reality-of-internet-chatting

The World Wide Web states to bond people. In that regard, it goes well, but only in a surface sense. The sense of closeness that comes with the connection is a delusion, a simulation. That fake nature becomes painfully obvious when you turn to cyberspace for someone to be more than a buddy.

Social media has made this sometimes anxiety-inducing way of getting to know somebody all too simple to avoid. It hypnotizes us all with a false impression of confidence and communication, leading even typically extroverted people to hide behind their laptops, thinking that an online chat is the same as a face-to-face one. At the end of the day, Facebook and sites like it are, as non-verbal communication expert Blake Eastman said, “groups of people that are highly connected online but socially isolated.” He says “we feel that we don’t need to look people in the eyes to communicate anymore; a keystroke has replaced that look. But at the end of the day, we’re designed for human contact, not a computer screen.”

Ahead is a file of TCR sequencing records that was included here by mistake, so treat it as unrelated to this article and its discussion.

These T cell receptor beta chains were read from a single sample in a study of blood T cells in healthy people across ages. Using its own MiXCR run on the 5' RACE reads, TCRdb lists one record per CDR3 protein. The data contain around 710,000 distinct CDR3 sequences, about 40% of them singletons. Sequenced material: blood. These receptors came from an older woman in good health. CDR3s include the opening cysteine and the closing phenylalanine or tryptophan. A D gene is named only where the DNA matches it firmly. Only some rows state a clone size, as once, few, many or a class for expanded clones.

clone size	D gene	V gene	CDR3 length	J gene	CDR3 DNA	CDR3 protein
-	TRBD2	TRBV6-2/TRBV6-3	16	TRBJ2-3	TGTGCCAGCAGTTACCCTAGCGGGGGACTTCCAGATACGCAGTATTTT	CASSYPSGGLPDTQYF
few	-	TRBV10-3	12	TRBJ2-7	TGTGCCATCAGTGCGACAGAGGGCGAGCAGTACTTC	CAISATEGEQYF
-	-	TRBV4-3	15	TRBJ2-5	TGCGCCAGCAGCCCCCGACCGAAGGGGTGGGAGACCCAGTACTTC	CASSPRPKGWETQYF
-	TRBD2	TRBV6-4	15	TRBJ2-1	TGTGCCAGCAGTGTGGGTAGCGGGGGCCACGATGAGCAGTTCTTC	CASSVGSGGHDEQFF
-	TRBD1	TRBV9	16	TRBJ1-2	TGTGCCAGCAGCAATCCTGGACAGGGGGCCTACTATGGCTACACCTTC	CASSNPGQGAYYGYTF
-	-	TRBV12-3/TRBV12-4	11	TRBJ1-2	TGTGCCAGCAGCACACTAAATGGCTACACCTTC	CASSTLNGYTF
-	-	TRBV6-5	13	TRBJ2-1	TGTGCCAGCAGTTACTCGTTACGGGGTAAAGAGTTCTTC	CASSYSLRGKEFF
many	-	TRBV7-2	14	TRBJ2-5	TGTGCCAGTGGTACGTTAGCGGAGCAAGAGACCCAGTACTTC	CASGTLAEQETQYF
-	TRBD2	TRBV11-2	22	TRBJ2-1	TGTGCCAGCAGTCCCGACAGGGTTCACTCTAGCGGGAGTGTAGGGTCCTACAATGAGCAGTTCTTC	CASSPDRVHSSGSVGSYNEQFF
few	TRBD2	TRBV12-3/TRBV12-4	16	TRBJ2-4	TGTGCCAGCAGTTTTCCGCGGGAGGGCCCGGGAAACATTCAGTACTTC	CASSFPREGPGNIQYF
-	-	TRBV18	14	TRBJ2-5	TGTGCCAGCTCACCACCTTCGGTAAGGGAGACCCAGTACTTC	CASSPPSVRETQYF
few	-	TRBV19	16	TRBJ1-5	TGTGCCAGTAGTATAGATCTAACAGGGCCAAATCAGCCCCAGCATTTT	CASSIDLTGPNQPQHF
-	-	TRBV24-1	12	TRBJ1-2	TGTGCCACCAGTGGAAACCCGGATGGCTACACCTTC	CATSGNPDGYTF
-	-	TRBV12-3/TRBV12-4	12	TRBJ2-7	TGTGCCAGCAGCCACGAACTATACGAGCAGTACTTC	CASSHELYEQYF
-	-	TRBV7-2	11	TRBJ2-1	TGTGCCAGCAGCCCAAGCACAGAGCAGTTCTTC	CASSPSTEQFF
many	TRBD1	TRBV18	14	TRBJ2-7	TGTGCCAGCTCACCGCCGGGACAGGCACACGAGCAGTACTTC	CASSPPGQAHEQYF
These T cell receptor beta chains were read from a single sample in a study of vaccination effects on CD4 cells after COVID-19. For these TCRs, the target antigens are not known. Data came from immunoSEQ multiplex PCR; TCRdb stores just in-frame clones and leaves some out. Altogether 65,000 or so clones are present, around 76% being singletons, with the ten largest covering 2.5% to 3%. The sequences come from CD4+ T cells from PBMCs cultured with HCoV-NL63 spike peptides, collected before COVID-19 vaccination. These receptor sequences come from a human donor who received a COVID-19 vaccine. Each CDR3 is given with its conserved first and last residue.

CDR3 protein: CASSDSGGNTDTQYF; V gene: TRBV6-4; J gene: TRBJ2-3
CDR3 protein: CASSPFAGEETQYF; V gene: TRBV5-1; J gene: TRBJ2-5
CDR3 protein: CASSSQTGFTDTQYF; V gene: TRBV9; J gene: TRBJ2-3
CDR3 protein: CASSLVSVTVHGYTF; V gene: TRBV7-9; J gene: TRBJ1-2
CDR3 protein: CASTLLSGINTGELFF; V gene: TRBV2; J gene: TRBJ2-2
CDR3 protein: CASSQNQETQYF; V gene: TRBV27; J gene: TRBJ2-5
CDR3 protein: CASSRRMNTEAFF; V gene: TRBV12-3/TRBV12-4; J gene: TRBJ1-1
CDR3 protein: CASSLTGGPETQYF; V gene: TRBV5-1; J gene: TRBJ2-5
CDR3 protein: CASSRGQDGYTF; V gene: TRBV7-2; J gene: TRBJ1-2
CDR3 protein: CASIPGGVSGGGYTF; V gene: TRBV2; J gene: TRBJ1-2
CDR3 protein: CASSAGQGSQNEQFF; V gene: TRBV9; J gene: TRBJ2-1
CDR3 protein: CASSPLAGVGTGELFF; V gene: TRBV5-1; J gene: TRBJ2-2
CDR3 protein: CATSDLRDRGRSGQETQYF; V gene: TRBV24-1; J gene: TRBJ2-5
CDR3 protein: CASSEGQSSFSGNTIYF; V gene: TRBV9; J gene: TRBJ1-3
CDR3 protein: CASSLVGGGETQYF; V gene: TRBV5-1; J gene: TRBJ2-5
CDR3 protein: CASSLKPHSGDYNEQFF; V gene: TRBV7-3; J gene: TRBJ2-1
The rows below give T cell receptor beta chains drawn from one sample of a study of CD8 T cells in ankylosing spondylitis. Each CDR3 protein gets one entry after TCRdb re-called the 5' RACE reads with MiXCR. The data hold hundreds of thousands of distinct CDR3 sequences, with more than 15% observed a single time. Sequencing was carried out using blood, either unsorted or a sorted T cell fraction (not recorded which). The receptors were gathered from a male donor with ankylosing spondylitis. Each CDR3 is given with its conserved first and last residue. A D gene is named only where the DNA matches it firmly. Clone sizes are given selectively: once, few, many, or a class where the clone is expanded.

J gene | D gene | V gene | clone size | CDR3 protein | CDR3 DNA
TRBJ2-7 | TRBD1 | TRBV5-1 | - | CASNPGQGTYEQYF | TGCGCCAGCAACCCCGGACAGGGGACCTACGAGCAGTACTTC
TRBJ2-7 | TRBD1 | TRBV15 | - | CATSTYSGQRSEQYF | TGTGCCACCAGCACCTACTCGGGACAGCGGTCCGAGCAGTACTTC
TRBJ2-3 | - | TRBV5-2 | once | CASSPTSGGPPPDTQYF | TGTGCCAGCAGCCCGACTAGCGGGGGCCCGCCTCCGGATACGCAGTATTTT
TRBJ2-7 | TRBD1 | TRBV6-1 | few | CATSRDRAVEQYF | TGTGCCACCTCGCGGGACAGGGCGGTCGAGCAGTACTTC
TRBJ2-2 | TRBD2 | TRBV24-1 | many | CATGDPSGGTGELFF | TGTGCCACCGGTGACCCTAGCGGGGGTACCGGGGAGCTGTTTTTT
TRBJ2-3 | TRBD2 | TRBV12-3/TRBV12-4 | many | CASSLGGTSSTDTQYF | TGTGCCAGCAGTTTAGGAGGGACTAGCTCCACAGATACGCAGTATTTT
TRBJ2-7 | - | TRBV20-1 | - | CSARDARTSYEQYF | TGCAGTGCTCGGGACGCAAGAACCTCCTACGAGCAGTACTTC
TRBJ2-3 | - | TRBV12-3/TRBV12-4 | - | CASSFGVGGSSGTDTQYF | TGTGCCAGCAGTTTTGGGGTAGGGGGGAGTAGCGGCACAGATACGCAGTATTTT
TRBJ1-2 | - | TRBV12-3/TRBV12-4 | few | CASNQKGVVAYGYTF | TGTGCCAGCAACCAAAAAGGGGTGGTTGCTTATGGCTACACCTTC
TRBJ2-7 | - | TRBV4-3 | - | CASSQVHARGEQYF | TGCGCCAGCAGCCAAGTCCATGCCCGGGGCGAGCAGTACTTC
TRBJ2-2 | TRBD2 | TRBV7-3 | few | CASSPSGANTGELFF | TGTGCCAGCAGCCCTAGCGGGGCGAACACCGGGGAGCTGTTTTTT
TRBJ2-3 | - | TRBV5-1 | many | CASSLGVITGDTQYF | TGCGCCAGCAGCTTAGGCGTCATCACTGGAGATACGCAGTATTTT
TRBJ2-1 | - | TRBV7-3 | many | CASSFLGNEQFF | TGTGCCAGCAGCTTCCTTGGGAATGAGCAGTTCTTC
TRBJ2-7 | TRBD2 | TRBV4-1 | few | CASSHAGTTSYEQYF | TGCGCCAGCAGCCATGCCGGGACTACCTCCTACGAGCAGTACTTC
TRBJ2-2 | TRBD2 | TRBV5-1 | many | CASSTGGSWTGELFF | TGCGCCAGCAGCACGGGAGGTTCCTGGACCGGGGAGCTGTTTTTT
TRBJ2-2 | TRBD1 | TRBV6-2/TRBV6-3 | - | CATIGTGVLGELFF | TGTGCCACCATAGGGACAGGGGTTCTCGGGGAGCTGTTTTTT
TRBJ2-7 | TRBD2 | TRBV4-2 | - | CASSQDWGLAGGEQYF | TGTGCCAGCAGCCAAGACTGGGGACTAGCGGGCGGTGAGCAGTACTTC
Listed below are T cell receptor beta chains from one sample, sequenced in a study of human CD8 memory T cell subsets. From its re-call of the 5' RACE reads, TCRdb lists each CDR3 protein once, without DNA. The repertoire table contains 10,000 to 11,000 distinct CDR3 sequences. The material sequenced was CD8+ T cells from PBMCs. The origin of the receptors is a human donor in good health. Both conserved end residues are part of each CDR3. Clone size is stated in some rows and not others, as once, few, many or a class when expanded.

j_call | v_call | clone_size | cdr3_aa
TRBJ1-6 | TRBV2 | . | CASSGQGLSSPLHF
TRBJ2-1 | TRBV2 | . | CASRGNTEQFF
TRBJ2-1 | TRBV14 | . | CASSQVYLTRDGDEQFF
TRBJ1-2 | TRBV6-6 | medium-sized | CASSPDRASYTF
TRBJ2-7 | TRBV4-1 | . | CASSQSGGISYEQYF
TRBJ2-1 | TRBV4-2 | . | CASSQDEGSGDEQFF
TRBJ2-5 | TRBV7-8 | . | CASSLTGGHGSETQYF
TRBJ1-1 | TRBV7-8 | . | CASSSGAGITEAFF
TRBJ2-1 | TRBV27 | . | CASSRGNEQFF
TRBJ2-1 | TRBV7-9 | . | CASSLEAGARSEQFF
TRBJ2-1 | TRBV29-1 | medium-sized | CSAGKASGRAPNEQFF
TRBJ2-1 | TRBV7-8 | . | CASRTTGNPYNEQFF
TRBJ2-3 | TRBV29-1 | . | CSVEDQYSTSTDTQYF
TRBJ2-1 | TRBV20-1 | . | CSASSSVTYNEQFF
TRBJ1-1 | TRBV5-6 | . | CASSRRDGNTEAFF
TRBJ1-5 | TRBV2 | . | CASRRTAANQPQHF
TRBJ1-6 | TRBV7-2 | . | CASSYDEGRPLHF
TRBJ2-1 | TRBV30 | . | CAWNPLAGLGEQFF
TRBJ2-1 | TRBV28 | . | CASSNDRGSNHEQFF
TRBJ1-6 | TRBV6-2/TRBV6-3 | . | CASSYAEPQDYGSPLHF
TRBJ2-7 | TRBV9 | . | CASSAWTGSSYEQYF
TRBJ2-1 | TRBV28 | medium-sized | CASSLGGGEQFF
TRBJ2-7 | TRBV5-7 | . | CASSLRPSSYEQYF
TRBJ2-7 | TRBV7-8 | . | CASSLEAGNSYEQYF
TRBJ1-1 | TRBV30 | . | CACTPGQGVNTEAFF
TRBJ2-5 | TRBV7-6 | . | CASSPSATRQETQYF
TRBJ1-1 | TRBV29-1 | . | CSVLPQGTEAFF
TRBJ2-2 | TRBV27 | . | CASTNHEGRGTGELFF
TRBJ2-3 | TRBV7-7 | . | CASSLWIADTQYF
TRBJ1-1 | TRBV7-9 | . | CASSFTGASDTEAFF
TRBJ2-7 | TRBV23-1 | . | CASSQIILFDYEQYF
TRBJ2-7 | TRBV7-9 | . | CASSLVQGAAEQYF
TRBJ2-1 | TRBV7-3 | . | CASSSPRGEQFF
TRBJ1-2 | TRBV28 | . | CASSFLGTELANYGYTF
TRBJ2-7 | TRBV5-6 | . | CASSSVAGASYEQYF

Face-to-face interaction is not as easy as online communication, and that’s why it should feel more gratifying. I think the completion of a challenge feels more enjoyable than that of a simple task. People have feelings, we experience different emotions when we interact with people, we get sweaty, and we get nervous. We hide online to avoid those situations.
While online interaction can definitely serve as a confidence promoter for face-to-face communication, it should not work as a replacement. It’s not a bad place to begin a relationship, but reliance on it directs to a lonely road, in particular when people realize that online chatting is basically the same as a long distance relationship.

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